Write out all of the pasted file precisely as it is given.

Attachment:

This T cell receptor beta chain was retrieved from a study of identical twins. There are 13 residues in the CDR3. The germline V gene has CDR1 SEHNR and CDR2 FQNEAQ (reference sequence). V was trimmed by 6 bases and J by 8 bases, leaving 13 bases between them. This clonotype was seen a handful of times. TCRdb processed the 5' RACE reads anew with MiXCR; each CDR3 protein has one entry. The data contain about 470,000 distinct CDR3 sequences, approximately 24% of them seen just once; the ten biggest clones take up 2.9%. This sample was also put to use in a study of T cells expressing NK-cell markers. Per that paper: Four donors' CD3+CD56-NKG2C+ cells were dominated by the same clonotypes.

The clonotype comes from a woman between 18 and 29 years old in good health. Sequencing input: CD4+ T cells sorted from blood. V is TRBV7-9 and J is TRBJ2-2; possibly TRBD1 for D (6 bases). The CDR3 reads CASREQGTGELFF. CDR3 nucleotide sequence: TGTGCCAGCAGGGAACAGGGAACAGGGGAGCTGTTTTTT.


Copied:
This T cell receptor beta chain was retrieved from a study of identical twins. There are 13 residues in the CDR3. The germline V gene has CDR1 SEHNR and CDR2 FQNEAQ (reference sequence). V was trimmed by 6 bases and J by 8 bases, leaving 13 bases between them. This clonotype was seen a handful of times. TCRdb processed the 5' RACE reads anew with MiXCR; each CDR3 protein has one entry. The data contain about 470,000 distinct CDR3 sequences, approximately 24% of them seen just once; the ten biggest clones take up 2.9%. This sample was also put to use in a study of T cells expressing NK-cell markers. Per that paper: Four donors' CD3+CD56-NKG2C+ cells were dominated by the same clonotypes.

The clonotype comes from a woman between 18 and 29 years old in good health. Sequencing input: CD4+ T cells sorted from blood. V is TRBV7-9 and J is TRBJ2-2; possibly TRBD1 for D (6 bases). The CDR3 reads CASREQGTGELFF. CDR3 nucleotide sequence: TGTGCCAGCAGGGAACAGGGAACAGGGGAGCTGTTTTTT.